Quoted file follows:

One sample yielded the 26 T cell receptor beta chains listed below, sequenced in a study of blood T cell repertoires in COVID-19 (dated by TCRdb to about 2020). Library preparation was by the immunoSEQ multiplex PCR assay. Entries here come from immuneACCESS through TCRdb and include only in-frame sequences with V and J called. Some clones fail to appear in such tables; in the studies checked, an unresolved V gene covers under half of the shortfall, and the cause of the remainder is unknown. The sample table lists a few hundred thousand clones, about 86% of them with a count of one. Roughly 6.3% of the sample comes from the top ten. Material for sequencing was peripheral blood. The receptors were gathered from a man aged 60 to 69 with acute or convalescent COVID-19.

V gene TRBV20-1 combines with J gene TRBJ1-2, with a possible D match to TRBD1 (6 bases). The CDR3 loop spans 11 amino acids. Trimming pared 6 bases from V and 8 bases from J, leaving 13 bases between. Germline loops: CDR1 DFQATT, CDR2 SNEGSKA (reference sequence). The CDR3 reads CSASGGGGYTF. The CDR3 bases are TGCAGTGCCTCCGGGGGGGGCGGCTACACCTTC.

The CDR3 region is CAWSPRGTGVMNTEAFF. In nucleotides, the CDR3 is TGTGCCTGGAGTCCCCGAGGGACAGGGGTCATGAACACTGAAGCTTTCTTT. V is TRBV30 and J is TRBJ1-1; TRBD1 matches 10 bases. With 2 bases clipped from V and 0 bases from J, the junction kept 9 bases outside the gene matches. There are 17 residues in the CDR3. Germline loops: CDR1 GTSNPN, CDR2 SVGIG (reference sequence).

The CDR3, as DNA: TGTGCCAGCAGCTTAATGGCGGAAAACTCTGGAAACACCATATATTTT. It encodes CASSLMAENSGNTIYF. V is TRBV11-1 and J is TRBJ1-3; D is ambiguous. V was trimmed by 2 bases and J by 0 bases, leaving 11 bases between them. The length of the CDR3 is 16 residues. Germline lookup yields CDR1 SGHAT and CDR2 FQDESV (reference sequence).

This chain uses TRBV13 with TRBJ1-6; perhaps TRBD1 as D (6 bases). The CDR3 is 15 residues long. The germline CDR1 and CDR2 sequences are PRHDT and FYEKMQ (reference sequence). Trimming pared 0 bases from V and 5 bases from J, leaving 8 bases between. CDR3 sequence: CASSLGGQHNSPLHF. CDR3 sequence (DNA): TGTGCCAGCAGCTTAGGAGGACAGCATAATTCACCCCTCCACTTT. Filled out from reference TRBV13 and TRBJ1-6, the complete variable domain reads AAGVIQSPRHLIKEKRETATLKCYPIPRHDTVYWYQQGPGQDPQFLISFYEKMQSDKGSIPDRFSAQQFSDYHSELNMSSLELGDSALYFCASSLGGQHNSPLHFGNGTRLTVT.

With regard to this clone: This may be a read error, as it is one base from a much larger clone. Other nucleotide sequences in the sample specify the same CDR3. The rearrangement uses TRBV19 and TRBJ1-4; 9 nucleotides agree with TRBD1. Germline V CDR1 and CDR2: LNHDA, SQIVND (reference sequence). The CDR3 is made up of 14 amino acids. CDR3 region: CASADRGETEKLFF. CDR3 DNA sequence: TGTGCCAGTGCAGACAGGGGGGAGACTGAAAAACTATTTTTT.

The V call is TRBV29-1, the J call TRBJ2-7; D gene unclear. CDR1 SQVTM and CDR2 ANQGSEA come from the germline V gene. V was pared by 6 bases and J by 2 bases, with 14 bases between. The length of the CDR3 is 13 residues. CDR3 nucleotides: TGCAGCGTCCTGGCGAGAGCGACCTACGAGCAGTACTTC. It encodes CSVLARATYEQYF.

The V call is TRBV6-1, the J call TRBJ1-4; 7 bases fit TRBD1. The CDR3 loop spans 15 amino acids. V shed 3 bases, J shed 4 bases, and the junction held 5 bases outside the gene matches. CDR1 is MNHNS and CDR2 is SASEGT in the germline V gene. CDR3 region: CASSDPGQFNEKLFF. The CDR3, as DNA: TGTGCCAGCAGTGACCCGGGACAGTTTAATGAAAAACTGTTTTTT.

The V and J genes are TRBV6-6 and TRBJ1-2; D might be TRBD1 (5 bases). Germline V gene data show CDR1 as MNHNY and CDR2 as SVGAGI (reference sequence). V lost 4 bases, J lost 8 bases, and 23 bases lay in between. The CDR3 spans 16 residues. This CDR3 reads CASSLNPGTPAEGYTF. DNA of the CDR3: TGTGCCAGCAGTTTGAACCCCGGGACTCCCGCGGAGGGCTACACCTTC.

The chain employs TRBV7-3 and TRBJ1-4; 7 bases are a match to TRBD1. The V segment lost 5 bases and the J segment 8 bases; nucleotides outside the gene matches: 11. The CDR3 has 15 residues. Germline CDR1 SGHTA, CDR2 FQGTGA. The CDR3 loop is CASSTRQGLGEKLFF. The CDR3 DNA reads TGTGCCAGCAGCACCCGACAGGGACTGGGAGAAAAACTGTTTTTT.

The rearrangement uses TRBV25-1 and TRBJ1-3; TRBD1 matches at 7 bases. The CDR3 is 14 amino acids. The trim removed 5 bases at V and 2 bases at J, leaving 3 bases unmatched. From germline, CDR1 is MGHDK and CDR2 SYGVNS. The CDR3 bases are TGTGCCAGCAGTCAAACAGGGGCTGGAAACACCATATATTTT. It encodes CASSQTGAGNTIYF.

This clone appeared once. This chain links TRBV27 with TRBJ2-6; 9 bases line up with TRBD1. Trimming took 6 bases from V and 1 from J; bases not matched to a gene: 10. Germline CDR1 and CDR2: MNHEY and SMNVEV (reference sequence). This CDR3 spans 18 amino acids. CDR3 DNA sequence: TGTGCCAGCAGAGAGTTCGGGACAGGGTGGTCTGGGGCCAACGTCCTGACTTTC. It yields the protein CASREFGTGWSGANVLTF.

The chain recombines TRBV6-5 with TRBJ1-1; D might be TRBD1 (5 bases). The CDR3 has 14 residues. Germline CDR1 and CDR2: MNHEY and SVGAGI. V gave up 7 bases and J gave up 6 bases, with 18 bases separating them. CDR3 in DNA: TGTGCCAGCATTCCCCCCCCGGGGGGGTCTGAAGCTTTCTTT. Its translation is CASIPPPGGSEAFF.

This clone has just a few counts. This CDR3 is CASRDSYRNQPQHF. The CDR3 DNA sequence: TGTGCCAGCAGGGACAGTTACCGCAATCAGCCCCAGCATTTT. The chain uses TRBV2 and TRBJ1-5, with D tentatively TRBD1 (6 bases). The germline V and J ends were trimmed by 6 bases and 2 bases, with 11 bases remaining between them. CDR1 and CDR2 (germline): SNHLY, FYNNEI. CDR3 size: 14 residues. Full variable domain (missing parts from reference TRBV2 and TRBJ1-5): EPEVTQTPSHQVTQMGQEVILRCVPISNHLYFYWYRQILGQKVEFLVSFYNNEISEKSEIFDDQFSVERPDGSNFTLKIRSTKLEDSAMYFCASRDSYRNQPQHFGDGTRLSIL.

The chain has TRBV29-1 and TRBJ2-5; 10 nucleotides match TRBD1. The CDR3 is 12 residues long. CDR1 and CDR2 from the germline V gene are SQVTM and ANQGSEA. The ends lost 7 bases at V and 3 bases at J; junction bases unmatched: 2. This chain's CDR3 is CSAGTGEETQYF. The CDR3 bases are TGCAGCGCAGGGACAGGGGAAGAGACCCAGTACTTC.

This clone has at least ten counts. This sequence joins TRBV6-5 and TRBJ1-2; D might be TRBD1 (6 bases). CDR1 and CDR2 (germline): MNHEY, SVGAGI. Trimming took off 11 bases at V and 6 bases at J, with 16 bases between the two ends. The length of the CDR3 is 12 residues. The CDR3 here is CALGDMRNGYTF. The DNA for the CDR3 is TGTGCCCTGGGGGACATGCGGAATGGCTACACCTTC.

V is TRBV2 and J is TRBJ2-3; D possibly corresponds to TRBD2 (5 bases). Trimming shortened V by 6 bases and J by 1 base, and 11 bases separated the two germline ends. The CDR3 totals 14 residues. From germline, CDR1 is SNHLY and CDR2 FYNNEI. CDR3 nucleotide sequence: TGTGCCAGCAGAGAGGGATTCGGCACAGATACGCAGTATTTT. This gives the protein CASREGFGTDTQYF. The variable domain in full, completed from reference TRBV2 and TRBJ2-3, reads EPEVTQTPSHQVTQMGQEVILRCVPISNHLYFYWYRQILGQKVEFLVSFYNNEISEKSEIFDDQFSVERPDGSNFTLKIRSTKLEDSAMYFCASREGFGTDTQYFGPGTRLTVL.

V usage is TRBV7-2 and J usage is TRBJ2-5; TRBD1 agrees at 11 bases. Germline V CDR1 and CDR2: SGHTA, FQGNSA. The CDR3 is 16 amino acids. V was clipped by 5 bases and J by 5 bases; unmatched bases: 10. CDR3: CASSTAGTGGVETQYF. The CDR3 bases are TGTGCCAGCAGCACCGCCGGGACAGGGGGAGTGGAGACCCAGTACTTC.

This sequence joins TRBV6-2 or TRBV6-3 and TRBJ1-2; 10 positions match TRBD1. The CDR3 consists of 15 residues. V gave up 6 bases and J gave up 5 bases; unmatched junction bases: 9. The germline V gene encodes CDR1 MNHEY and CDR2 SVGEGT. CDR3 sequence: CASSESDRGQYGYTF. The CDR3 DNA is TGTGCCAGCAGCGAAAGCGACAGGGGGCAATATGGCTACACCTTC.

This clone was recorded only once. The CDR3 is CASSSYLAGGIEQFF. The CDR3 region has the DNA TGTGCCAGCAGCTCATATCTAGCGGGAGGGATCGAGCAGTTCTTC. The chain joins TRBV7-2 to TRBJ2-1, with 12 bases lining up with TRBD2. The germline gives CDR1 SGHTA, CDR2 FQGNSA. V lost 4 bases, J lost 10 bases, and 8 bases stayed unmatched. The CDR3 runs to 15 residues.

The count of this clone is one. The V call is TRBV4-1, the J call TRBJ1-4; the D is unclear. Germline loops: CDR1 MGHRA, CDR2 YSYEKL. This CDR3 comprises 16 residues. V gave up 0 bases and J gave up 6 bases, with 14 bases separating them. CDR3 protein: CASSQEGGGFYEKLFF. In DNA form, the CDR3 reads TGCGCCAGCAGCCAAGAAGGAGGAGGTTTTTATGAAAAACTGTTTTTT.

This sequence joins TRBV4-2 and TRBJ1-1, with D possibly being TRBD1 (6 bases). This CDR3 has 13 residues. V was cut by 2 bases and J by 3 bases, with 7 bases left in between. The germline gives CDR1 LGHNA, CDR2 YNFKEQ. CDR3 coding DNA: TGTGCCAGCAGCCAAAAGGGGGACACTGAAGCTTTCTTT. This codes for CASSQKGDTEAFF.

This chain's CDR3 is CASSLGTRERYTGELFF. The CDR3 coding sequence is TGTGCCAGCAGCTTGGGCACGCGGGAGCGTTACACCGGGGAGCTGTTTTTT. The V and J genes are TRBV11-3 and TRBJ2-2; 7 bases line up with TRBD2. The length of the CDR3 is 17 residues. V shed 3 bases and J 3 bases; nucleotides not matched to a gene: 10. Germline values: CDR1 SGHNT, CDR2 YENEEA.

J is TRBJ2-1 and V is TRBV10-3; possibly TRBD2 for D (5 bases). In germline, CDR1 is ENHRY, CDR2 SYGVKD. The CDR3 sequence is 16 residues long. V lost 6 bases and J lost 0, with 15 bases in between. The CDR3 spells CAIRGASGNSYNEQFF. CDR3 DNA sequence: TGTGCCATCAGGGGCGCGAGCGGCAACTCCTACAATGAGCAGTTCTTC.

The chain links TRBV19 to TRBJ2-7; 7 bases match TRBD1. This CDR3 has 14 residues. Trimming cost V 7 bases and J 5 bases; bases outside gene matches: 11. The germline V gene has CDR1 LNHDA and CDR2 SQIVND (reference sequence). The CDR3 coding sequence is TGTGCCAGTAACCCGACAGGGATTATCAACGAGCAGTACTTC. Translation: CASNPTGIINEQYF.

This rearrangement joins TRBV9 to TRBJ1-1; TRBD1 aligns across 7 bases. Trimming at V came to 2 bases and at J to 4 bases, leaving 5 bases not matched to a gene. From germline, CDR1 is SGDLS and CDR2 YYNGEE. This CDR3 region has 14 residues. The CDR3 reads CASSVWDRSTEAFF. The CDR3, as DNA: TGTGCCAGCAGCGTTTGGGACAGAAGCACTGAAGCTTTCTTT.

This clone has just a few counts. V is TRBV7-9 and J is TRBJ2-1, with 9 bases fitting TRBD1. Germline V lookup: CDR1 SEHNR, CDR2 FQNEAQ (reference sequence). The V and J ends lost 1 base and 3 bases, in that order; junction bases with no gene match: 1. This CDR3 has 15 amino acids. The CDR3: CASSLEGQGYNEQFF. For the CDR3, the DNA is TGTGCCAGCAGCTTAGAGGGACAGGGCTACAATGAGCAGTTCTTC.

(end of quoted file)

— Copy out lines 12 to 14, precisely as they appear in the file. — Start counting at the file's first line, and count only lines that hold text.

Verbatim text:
This clone appeared once. This chain links TRBV27 with TRBJ2-6; 9 bases line up with TRBD1. Trimming took 6 bases from V and 1 from J; bases not matched to a gene: 10. Germline CDR1 and CDR2: MNHEY and SMNVEV (reference sequence). This CDR3 spans 18 amino acids. CDR3 DNA sequence: TGTGCCAGCAGAGAGTTCGGGACAGGGTGGTCTGGGGCCAACGTCCTGACTTTC. It yields the protein CASREFGTGWSGANVLTF.

The chain recombines TRBV6-5 with TRBJ1-1; D might be TRBD1 (5 bases). The CDR3 has 14 residues. Germline CDR1 and CDR2: MNHEY and SVGAGI. V gave up 7 bases and J gave up 6 bases, with 18 bases separating them. CDR3 in DNA: TGTGCCAGCATTCCCCCCCCGGGGGGGTCTGAAGCTTTCTTT. Its translation is CASIPPPGGSEAFF.

This clone has just a few counts. This CDR3 is CASRDSYRNQPQHF. The CDR3 DNA sequence: TGTGCCAGCAGGGACAGTTACCGCAATCAGCCCCAGCATTTT. The chain uses TRBV2 and TRBJ1-5, with D tentatively TRBD1 (6 bases). The germline V and J ends were trimmed by 6 bases and 2 bases, with 11 bases remaining between them. CDR1 and CDR2 (germline): SNHLY, FYNNEI. CDR3 size: 14 residues. Full variable domain (missing parts from reference TRBV2 and TRBJ1-5): EPEVTQTPSHQVTQMGQEVILRCVPISNHLYFYWYRQILGQKVEFLVSFYNNEISEKSEIFDDQFSVERPDGSNFTLKIRSTKLEDSAMYFCASRDSYRNQPQHFGDGTRLSIL.